At a time when the longtime goal of a $1,000 genome is still just out of reach, a Harvard University physicist is promising an even cheaper price–the ability to sequence a human genome for just $30. David Weitz and his team are adapting microfluidics technology that uses tiny droplets, a strategy developed in his lab, to DNA sequencing. While the researchers have not yet sequenced DNA, they have successfully demonstrated parts of the process and formed a startup, GnuBio, to commercialize the technology. Weitz presented the findings at the Consumer Genomics Conference in Boston last week.
Weitz’s team had previously developed a way to create picoliter droplets of water, which act as tiny test tubes. The droplets can be precisely moved around on a microfluidics chip, injected with chemicals and sorted based on color. (The technology has been commercialized by RainDance Technologies, which Weitz cofounded in 2004. The company markets the droplet technology to amplify select regions of DNA.)
Because the droplets are so small, they require much smaller volumes of the chemicals used in the sequencing reaction than do current technologies. These reagents comprise the major cost of sequencing, and most estimates of the cost to sequence a human genome with a particular technology are calculated using the cost of the chemicals. Based solely on reagents, Weitz estimates that they will be able to sequence a human genome 30 times for $30. (Because sequencing is prone to errors, scientist must sequence a number of times to generate an accurate read.)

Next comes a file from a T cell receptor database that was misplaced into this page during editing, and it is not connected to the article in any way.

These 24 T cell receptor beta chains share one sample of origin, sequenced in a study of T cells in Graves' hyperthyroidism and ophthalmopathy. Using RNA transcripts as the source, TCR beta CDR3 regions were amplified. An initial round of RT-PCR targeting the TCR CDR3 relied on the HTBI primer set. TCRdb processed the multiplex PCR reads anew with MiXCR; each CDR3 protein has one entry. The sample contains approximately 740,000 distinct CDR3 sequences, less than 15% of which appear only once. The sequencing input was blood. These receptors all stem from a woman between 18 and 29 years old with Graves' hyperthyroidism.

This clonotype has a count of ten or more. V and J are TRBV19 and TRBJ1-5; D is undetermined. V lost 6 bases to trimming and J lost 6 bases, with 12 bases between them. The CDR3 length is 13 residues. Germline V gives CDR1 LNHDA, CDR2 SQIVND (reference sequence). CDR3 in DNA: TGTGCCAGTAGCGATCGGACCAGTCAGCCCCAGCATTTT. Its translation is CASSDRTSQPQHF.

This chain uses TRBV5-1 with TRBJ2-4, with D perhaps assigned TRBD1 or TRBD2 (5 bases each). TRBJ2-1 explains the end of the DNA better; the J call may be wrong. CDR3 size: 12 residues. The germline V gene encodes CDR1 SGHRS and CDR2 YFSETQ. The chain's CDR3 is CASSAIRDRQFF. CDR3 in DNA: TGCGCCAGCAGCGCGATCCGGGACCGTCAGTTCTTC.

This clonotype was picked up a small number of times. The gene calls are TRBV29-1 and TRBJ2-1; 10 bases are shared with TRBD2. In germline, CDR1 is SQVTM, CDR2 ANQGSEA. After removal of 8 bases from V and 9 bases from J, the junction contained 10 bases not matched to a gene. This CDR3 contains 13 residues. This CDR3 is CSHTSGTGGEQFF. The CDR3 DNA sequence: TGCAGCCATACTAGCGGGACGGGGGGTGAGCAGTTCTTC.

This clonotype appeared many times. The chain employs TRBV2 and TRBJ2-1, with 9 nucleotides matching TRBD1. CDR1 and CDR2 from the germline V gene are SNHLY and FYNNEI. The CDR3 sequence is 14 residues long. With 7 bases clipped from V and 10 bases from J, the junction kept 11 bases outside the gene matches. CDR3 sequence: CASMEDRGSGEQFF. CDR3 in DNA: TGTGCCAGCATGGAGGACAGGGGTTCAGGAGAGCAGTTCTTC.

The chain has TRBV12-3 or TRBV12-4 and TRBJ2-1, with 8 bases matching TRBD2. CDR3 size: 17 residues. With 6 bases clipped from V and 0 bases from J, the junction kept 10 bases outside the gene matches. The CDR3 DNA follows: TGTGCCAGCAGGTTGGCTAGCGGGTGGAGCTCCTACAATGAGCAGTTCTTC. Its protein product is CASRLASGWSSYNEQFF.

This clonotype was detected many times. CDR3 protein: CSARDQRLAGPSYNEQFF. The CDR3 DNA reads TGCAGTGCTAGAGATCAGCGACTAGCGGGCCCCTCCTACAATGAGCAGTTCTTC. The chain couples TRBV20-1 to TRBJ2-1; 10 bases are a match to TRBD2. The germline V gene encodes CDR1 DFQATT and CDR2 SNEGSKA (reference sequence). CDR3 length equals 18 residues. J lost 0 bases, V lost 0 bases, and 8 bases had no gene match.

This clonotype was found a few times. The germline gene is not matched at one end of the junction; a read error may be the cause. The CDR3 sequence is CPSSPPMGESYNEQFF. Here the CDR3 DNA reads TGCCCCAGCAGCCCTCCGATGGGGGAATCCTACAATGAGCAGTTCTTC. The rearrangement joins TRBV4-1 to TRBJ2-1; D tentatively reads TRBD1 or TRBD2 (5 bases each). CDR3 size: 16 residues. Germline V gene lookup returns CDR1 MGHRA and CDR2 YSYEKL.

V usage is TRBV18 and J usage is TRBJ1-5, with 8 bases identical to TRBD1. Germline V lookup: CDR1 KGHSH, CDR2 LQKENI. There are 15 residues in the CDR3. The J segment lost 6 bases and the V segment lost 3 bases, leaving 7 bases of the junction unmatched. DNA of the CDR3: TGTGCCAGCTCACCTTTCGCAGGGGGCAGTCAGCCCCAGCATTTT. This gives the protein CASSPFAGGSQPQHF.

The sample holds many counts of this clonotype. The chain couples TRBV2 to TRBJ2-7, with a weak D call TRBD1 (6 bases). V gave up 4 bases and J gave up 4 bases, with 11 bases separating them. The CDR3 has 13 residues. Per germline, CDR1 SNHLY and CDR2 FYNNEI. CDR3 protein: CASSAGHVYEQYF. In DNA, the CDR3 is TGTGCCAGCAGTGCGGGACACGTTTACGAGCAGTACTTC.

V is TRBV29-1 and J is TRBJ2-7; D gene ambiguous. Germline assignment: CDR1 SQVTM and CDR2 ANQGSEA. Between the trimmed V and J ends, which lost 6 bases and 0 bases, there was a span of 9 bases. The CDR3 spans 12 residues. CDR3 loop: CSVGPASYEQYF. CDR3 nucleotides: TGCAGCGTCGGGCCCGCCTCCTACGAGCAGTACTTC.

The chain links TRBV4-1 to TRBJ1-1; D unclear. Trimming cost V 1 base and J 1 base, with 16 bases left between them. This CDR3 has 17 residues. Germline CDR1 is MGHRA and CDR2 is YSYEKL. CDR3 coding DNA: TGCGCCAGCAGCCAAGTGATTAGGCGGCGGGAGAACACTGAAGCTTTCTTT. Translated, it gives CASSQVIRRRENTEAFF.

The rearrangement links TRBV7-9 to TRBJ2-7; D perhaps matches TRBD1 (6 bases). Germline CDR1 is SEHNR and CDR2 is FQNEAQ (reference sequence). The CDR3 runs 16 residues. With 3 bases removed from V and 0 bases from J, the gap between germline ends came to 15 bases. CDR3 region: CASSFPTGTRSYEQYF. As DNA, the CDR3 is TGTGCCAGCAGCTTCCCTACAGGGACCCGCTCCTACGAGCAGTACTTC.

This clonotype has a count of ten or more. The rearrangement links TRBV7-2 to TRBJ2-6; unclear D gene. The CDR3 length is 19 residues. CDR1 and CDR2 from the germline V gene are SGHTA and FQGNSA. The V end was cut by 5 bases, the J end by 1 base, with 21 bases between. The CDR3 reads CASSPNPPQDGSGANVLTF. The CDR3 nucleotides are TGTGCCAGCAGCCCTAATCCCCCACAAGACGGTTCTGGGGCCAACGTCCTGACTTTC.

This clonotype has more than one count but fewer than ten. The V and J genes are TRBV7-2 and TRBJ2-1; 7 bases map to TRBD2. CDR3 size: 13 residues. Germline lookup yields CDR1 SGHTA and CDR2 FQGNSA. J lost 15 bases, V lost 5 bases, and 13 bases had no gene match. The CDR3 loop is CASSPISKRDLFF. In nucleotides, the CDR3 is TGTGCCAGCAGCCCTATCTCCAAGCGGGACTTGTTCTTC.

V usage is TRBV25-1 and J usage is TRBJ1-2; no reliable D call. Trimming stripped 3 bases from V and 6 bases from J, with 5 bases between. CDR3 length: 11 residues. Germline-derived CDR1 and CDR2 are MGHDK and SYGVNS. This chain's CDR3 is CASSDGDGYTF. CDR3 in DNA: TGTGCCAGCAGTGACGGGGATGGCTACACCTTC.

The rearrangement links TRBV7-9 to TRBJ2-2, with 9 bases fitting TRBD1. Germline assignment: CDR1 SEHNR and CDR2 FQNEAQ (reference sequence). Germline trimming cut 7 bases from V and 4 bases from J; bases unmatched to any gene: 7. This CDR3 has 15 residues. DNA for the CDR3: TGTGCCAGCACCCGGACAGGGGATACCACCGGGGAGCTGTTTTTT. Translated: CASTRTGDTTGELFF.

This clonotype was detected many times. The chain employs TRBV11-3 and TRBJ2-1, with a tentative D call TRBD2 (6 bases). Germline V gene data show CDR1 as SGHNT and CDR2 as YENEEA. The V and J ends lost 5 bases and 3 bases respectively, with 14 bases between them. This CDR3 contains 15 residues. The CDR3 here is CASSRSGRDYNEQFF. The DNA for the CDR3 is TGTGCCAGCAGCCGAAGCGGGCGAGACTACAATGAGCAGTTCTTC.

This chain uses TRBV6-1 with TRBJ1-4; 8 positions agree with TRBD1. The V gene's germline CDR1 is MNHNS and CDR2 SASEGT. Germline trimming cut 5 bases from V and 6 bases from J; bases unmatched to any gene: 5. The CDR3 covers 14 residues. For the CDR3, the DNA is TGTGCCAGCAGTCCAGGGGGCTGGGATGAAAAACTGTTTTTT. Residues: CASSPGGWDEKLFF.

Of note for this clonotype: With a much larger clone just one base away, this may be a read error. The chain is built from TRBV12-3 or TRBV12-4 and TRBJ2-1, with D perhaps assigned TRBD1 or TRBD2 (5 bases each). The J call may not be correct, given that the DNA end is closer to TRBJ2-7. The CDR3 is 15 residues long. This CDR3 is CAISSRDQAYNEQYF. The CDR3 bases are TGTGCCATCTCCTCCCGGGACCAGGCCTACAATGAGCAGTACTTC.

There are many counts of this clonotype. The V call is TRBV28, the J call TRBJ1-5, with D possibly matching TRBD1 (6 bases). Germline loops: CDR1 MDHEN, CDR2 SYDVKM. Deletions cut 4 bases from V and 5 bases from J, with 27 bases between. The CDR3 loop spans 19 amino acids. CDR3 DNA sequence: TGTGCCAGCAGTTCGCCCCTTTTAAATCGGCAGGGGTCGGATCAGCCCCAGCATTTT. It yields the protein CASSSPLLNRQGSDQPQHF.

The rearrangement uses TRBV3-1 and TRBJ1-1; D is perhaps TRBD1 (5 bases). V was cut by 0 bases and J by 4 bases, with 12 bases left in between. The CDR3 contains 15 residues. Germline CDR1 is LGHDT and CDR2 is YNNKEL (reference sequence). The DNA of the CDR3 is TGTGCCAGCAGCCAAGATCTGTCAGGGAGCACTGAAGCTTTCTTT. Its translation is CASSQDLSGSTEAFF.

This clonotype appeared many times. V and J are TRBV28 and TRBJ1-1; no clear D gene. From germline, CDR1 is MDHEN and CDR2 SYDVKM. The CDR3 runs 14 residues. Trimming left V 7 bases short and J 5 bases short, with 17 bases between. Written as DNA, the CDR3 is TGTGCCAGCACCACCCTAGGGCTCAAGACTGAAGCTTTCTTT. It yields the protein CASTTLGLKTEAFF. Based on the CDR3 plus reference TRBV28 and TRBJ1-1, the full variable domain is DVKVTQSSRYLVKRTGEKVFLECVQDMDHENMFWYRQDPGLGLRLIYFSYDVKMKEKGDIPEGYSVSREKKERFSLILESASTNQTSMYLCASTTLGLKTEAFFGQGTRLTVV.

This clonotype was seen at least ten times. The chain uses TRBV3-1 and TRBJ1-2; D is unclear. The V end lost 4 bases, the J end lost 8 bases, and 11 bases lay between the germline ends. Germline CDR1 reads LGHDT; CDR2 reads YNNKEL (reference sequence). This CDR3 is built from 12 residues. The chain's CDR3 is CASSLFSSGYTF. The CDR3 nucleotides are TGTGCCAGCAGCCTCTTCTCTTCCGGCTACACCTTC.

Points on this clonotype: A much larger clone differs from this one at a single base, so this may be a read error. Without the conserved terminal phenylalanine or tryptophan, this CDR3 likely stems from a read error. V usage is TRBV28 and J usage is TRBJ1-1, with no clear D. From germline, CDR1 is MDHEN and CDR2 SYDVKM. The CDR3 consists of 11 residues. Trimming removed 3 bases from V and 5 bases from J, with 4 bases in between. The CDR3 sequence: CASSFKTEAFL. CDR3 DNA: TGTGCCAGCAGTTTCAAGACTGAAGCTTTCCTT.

The cost of sequencing has dropped exponentially over the last five years, enabling much broader application of the technology to study human health and disease, agriculture, and microbial diversity. The current cost to sequence a human genome is just a few thousand dollars, though companies that perform the service charge $20,000 to $48,000. A number of companies are racing to develop even cheaper technologies.
In Weitz’s approach, droplets are injected with short strands of DNA of a known sequence, and these strands are labeled with an optical bar code. Pieces of the sample with an unknown sequence are also injected into the droplets–if the sample has a stretch of sequence complementary to the known strand, the two pieces will bind, triggering a change in color. Repeat this 1,000 times with 1,000 different known strands and you can generate the sequence of 1,000 letters of DNA, says Weitz.